Government advisers have warned Rishi Sunak’s Rwanda plan has a “50% chance at best” of succeeding before the next general election.
Victoria Prentis, the attorney-general, has been warned the legislation around the plan has a significant risk of being held up in the European Court in Strasbourg. It raises concerns the court would be able to block flights from taking off.
The advice was signed off by Sir James Eadie, the UK’s most senior legal adviser when it comes to issues of national importance. Sir James lef the defence of the Rwanda policy when it was challenged in the Supreme Court this year.
The legal advice is based around the threat of the European Court of Human Rights granting an interim injunction to ground flights, reports The Times. It would be a similar move to what happened in June last year.
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The new Rwanda bill aims to give ministers the power to ignore interim injunctions in Strasbourg. But there has been some disagreement in government over whether this would be against Britain’s obligations under the European Convention on Human Rights.
Sunak has said he would comply with the UK’s human rights obligations. However he is said to be confident ignoring an interim injunction would not breach Britain’s rules.
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The legal advice around the flights is based on an assumption they would take off in April at the earliest. However, the flights are becoming a growing bone on contention among Conversatives as the Prime Minister looks to win support from backbench MPs ahead of a crunch vote next week.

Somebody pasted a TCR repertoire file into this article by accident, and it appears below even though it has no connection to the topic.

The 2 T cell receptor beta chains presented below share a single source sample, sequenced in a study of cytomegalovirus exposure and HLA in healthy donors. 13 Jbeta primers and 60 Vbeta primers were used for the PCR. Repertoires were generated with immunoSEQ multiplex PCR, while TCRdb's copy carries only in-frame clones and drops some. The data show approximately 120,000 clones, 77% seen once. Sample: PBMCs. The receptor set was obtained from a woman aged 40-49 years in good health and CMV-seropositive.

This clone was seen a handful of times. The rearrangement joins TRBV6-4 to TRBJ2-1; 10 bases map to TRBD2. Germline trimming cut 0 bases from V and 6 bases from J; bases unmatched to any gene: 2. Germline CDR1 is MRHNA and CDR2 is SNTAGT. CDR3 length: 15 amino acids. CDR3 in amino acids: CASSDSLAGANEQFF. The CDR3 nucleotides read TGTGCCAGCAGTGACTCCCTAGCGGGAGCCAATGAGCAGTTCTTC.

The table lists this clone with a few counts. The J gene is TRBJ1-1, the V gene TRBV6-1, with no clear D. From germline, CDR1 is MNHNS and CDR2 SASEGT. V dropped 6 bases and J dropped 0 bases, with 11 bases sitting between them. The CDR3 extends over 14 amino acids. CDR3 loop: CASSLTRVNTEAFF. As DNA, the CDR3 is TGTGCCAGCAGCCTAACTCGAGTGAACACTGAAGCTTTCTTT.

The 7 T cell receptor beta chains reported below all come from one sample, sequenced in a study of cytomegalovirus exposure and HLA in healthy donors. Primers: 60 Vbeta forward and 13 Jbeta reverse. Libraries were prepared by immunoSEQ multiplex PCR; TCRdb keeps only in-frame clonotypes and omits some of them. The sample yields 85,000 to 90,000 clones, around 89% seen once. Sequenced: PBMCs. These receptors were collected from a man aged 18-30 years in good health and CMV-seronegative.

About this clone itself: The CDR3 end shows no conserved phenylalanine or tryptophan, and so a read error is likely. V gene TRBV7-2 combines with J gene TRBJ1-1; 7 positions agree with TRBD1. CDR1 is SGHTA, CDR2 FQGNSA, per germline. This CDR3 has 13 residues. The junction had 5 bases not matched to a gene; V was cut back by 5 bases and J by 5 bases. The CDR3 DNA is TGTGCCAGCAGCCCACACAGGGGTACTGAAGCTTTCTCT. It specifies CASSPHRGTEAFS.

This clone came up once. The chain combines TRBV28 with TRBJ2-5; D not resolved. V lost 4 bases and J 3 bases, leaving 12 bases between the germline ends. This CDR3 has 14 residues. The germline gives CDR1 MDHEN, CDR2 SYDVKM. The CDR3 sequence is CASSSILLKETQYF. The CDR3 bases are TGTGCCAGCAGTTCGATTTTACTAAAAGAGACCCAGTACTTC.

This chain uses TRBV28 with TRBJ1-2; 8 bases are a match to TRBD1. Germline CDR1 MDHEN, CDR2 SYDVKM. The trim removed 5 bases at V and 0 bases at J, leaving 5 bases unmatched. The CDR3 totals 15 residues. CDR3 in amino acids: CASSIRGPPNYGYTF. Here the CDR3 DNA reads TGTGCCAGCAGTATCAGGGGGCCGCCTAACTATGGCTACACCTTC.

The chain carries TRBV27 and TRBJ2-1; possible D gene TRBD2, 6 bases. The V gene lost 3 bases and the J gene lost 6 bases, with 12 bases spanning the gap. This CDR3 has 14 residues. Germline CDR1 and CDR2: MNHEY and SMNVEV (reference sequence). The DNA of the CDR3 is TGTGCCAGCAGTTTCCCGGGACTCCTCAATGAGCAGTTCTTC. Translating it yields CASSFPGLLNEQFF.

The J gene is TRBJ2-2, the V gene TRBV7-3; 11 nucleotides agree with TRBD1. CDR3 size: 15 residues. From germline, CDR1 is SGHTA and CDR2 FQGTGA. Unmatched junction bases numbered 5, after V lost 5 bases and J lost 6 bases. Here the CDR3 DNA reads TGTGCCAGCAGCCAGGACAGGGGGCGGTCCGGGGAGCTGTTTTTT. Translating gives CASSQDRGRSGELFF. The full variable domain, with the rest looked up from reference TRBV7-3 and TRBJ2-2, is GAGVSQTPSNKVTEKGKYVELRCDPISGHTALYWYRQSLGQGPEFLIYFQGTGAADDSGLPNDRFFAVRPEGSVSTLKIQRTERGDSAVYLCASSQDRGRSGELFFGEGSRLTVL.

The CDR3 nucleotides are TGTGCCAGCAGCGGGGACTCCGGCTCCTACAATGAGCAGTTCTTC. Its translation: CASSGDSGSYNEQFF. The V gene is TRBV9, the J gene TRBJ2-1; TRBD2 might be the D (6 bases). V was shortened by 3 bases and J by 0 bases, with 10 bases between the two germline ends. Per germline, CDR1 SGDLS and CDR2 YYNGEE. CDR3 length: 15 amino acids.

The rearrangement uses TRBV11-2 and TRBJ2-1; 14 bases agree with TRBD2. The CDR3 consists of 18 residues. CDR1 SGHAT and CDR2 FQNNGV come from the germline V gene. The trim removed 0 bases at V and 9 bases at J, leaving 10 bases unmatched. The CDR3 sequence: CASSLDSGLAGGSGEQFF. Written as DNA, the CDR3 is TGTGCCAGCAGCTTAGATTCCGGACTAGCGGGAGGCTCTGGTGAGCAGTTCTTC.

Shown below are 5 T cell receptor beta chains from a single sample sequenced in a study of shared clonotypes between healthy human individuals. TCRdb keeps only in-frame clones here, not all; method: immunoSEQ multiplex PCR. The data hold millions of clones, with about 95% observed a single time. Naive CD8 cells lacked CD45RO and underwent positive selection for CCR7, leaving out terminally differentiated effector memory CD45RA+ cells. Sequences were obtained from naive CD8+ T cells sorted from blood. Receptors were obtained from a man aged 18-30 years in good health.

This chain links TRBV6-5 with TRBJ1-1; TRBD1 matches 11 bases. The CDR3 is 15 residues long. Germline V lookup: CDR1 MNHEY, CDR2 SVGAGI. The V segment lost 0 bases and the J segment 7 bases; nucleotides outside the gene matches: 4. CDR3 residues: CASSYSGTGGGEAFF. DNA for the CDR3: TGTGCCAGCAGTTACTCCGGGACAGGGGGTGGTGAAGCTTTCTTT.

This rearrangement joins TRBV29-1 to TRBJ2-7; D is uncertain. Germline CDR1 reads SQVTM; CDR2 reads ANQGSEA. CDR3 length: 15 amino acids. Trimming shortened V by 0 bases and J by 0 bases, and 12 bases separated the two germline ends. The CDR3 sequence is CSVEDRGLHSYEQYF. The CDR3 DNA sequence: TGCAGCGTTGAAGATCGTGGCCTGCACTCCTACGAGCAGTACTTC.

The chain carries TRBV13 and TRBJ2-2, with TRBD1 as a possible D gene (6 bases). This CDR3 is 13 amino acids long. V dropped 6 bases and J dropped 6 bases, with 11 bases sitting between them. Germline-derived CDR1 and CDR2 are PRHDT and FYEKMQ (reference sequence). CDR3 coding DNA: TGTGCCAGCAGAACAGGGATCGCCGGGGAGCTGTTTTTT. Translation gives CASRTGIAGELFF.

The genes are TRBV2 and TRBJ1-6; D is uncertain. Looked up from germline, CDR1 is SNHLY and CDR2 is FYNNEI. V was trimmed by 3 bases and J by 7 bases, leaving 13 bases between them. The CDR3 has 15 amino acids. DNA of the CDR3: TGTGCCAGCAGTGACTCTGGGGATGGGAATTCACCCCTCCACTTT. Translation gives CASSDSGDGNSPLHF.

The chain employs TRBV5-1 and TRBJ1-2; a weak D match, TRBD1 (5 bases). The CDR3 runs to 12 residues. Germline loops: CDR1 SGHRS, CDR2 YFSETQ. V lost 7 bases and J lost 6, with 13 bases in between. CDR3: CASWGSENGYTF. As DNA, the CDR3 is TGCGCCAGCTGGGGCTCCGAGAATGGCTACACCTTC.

The Rwanda bill will also give migrants the chance to lodge appeals against deportation based on their circumstances. The government is said to be confident it can prevent injunctions in domestic courts, because it has set a “very high” bar for a claim to be successful.
The Prime Minister is expected to ask his MPs to unite and back the Safety of Rwanda Bill this weekend. A source close to Sunak said: “Rishi believes we now need to come together and show the country that it’s us and only us that actually has a plan to deal with illegal migration, and Labour have nothing to offer. It’s time for unity.”
While earlier this week the PM told Conservatives they must “unite or die”. He said: “We need this bill to pass the Commons with a strong majority, that’s how we’ll put pressure on the Lords. We need to make crystal clear to them the will of the elected house.”
The next general election must be held in 2024. However current Conservative MPs are split by the Rwanda plan, with rebels expected to wait until the latter stages of its journey through the House of Commons before introducing amendments.
The government is said to be open to compromises around the bill, despite Sunak saying the new law was the “only approach” to tackling migration. While Sir Matthew Rycroft, the Home Office permanent secretary, was summoned to meet MPs after revealing the cost of the scheme had doubled.
He revealed Rwanda had been paid £100 million in April and estimates an additional £50 million will be handed over next year. This is on top of the £140 million bill from last year.
The Home Office is said to be publishing an evidence pack next week that will attempt to counter criticism of the Rwandan asylum and judicial system that informed the Supreme Court’s decision to rule the policy unlawful last month. It will argue Rwanda is not an unsafe country to send asylum seekers, claiming the United Nations High Commissioner for Refugees sent 162 refugees to the nation a day after the Supreme Court blocked a flight.
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